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What is TEX?

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The Thriving Earth Exchange (TEX) will be this: It will be 100s or 1000s of community projects that use Earth and space science to make life better for people and the planet. To us, a better life means one that is sustainable, equitable, resilient, and productive – one that helps all people live well with their environment and offers opportunity and responsibility for all. We think a good strategy for getting there is to bring scientific insight and experience together with community values and knowledge, and we know that this happens differently in different communities. We believe enough of these community-based projects, sharing their success and making a local impact, can also add up to a global impact. That is the notion of “solutions for the planet, one community at a time

There are four parts to TEX: an overarching idea of science, and handful of pilots projects that test the idea, an infrastructure for launching many, many more projects, and the people who will lead those projects. To me, people are most important, though the idea is pretty cool, too.


  1. The idea of science is community science – a way of doing science that has scientists and non-scientists working side by side at every stage from designing a project to collecting data to applying results.
  2. The pilot projects are about actually doing community science. They range from a community in the Pamirs that wants to incorporate climate science into their always-evolving traditional calendars to a Denver neighborhood group that wants to understand how monitoring the environment can protect their health. The pilots are a laboratory for the idea of community science: a way to identify what it takes to make community science succeed, especially around issues related to climate change, natural resources, and natural hazards.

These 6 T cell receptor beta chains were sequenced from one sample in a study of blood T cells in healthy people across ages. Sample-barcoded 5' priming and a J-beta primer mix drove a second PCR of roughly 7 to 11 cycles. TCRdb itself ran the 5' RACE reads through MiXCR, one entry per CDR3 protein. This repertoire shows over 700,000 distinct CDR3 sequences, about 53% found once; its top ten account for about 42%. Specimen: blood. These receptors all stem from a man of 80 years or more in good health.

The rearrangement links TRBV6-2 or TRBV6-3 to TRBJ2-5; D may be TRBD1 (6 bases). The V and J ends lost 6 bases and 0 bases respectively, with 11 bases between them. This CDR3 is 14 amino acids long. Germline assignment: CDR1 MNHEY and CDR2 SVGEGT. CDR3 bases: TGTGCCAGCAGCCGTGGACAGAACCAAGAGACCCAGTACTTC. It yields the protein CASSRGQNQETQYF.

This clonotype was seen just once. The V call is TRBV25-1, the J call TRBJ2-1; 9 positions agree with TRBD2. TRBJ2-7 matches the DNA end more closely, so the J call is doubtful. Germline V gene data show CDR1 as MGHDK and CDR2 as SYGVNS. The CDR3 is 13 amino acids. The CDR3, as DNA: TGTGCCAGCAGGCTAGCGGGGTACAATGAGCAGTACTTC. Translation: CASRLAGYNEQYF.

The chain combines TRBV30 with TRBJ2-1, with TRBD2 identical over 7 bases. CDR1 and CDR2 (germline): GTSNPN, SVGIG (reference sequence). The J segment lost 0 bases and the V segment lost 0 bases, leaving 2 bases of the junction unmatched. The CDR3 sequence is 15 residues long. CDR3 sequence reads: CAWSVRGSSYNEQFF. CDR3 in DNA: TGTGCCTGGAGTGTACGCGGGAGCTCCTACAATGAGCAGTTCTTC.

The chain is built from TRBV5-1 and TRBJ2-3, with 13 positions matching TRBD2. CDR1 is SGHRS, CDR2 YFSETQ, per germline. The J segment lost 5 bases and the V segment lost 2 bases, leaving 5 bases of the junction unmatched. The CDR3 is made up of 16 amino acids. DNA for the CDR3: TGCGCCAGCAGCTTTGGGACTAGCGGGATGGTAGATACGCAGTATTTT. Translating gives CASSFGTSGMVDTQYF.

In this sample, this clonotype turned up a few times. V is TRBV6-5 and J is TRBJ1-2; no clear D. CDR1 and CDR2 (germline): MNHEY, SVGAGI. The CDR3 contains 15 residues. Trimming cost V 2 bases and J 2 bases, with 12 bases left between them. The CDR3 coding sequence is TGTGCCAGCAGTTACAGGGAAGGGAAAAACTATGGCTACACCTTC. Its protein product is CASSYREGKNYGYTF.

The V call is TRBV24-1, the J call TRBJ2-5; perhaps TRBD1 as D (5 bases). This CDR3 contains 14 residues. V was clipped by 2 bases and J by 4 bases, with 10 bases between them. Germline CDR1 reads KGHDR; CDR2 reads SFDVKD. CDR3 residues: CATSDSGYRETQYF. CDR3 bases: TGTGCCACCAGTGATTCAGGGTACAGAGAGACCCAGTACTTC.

3. An infrastructure for community science. We’ve identified four steps to a successful community science project, and are collecting tools and resources to support each of those steps. These include everything from training in how to facilitate an exploratory conversation to fund-raising tools.
  4. People who are doing community science. We are interested in exponential growth in community science, which means we (at TEX) can’t just do more projects. Instead, we have to grow the number of people doing community science. That is a big part of why people are the most important part. Our ambassadors program is one part of this.


We want to make it easy for you to get involved in community science, whether you want be part of an existing project or you want to develop your own project. Whether you want to try it out or make it your life’s work, TEX will welcome you. We also want to connect you to an ever growing network of other people doing community science – a network you can use to collaborate, learn, and share your strategies and ideas.

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